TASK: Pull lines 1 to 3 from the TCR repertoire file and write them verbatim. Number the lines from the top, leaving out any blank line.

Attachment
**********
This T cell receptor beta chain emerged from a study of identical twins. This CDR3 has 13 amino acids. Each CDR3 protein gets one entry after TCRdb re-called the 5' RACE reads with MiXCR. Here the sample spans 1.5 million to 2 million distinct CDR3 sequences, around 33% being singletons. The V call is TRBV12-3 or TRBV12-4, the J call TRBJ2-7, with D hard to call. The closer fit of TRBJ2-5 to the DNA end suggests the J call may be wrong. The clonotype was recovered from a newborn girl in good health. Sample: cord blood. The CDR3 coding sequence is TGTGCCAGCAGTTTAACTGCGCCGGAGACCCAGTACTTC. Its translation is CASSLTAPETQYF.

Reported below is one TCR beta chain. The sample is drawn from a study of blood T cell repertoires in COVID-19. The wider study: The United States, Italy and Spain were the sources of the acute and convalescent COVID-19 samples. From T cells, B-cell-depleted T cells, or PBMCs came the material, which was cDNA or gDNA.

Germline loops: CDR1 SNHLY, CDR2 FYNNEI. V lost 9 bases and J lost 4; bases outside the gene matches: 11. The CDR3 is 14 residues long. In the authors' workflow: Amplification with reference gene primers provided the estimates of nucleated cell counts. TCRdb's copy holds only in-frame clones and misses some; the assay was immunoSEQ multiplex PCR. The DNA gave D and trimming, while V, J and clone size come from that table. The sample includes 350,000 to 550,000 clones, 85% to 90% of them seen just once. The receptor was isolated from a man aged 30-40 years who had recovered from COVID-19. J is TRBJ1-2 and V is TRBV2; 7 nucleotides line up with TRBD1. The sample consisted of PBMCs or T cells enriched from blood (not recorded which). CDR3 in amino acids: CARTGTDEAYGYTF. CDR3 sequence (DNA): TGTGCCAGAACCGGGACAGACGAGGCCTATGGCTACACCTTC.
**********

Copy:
This T cell receptor beta chain emerged from a study of identical twins. This CDR3 has 13 amino acids. Each CDR3 protein gets one entry after TCRdb re-called the 5' RACE reads with MiXCR. Here the sample spans 1.5 million to 2 million distinct CDR3 sequences, around 33% being singletons. The V call is TRBV12-3 or TRBV12-4, the J call TRBJ2-7, with D hard to call. The closer fit of TRBJ2-5 to the DNA end suggests the J call may be wrong. The clonotype was recovered from a newborn girl in good health. Sample: cord blood. The CDR3 coding sequence is TGTGCCAGCAGTTTAACTGCGCCGGAGACCCAGTACTTC. Its translation is CASSLTAPETQYF.

Reported below is one TCR beta chain. The sample is drawn from a study of blood T cell repertoires in COVID-19. The wider study: The United States, Italy and Spain were the sources of the acute and convalescent COVID-19 samples. From T cells, B-cell-depleted T cells, or PBMCs came the material, which was cDNA or gDNA.

Germline loops: CDR1 SNHLY, CDR2 FYNNEI. V lost 9 bases and J lost 4; bases outside the gene matches: 11. The CDR3 is 14 residues long. In the authors' workflow: Amplification with reference gene primers provided the estimates of nucleated cell counts. TCRdb's copy holds only in-frame clones and misses some; the assay was immunoSEQ multiplex PCR. The DNA gave D and trimming, while V, J and clone size come from that table. The sample includes 350,000 to 550,000 clones, 85% to 90% of them seen just once. The receptor was isolated from a man aged 30-40 years who had recovered from COVID-19. J is TRBJ1-2 and V is TRBV2; 7 nucleotides line up with TRBD1. The sample consisted of PBMCs or T cells enriched from blood (not recorded which). CDR3 in amino acids: CARTGTDEAYGYTF. CDR3 sequence (DNA): TGTGCCAGAACCGGGACAGACGAGGCCTATGGCTACACCTTC.